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Management for Water Yield Basic treatments –Removal of woody vegetation –Weather modification –Construction of “catchments”

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Presentation on theme: "Management for Water Yield Basic treatments –Removal of woody vegetation –Weather modification –Construction of “catchments”"— Presentation transcript:

1 Management for Water Yield Basic treatments –Removal of woody vegetation –Weather modification –Construction of “catchments”

2 Mgt. Treatments Vary by Zone Alpine zone –Region above tree line Snowpack zone –Area immediately below alpine zone

3 Mgt. Treatments Vary by Zone Forests outside snowpack zone Woodland and brushy zone –Chaparral, –Oak savanna, –Pinon-Juniper woodland

4 Mgt. Treatments Vary by Zone Phreatophyte zone –Plants that obtain moisture primarily from ground water or capillary fringe just above ground water. –Occur along stream bank and in flood plain

5 Mgt. Treatments Vary by Zone Low shrub and grassland zone

6 Alpine Zone Characteristics of zone –Snow persists well into summer –Summer snow fields almost immune to net evaporation –Major contributor to summer runoff Mgt. Options –Snow fences and tree planting used to strategically place snow banks relative to sun

7 Snowpack Zone Covers largest land area Mostly coniferous and in western U.S., but some in East Mgt. Options –Clear-cut – In Arizona this increased stream flow from equivalent of 0.6 to 13.5 inches of precipitation

8 Forests Outside Snowpack Zone Many vegetative manipulation options –Reduce woody cover –Coweeta, NC Increase after clearcutting was 11 to 16 inches on north slopes, much less on south slopes –Cascade Mt., OR Increase after was clearcutting 18 to 21 inches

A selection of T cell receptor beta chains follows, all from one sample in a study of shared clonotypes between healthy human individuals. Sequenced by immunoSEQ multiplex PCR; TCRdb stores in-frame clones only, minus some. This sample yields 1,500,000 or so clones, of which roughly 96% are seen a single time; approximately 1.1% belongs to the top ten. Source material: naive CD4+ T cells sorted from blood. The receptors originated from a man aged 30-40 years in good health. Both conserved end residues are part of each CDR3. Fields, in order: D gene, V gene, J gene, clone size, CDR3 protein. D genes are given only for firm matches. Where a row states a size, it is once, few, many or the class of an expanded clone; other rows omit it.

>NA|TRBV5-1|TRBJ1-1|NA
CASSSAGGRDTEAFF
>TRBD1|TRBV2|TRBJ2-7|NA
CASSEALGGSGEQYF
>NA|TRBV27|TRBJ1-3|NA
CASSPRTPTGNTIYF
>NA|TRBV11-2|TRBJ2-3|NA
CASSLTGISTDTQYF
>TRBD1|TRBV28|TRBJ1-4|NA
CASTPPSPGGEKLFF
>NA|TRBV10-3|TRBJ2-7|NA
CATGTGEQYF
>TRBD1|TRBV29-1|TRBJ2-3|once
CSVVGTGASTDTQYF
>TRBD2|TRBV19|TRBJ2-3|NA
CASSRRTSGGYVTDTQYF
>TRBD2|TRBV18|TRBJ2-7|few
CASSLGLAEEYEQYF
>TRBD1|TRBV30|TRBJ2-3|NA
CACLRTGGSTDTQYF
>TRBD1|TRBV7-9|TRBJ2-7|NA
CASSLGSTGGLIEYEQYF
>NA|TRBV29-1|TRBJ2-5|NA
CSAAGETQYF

9 Woodland and Brushy Zone Vegetative manipulation less effective –Removal increased yield from 0 to 7 inches depending on rainfall and cover type Oak Savanna

10 Phreatophyte Very high evapo- transpiration losses Manipulation studies inconclusive Catchment areas main tool

11 Low Shrub and Grassland Zone Drier sites Few if any management options Use catchments to retain runoff

12 Control of Yield Must Consider Timing and Amount of Flow Gaging Station

13 Control of Stream Flow Regimen Objectives –Prevent deterioration of regimen because of altered land uses Improve natural stream flow regime by management of hydrology Rehabilitate deteriorated watersheds Stable banks, woody vegetation

14 Primary considerations Irregular flow –Volume of high and low flows –Duration of high and low flows Capacity of structures to handle high flows Management of aquatic ecosystems Hyetograph

15 Influencing Factors and Controls Flow of water from disturbed areas –Route runoff into percolation area, not directly into channel –Reduce runoff by maintaining permeability Timing of runoff –Limited possibilities –Some control of snow storage and melt

16 Influencing Factors and Controls Modify timing and amount of evaporation Synchronize inflows to channels by modifying watershed characteristics, e.g. catchments

17 Management in Alpine Zone Modify snow melt – concentrate drifts at higher elevations Control route of melt water to maximize infiltration, use earthworks to catch runoff from damaged areas

18 Management in Forest Snow Pack Zone Modify snow melt by managing forest cover, e.g. smaller openings reduce melt rate Route runoff to infiltration areas Modify synchronization of inflows to channels by varying cover among units

19 Forests Outside Snow Pack Zone Winter operations possible but soil damage likely Abused soil leads to rapid runoff, erosion and low summer flows Restoration of forest cover is usual treatment

20 Woodland and Brushy Zone Limited options Control wildfires that expose soil

21 Phreatophyte Zone Removal of vegetation may reduce diurnal variation

22 Low Shrub and Grassland Zone Maintaining or restoring native vegetation critical

23 Control of Water Quality Surface erosion control Timber harvesting Grazing Mining Acid Mine Drainage, Clearfield, PA

24 Surface Erosion Control Avoid critical point in erosion –revegetation cycle Revegetate exposed soil as soon as possible

25 Surface Erosion Control Control mass movement

26 Surface Erosion Control Prevent channel cutting by controlling streamflow energy

27 Timber Harvesting Major factor in control of water quality Felling, limbing and bucking – avoid riparian zones and exclude slash from channel

28 Timber Harvesting Skidding and yarding – minimize soil compaction and disturbance Use high lead systems in sensitive and steep areas

29 Timber Harvesting Roads and skid trails – layout and construct according to BMP’s

30 Grazing Grazed land usually easily damaged –Removes organic matter –Compacts soil Balance forage growth and consumption

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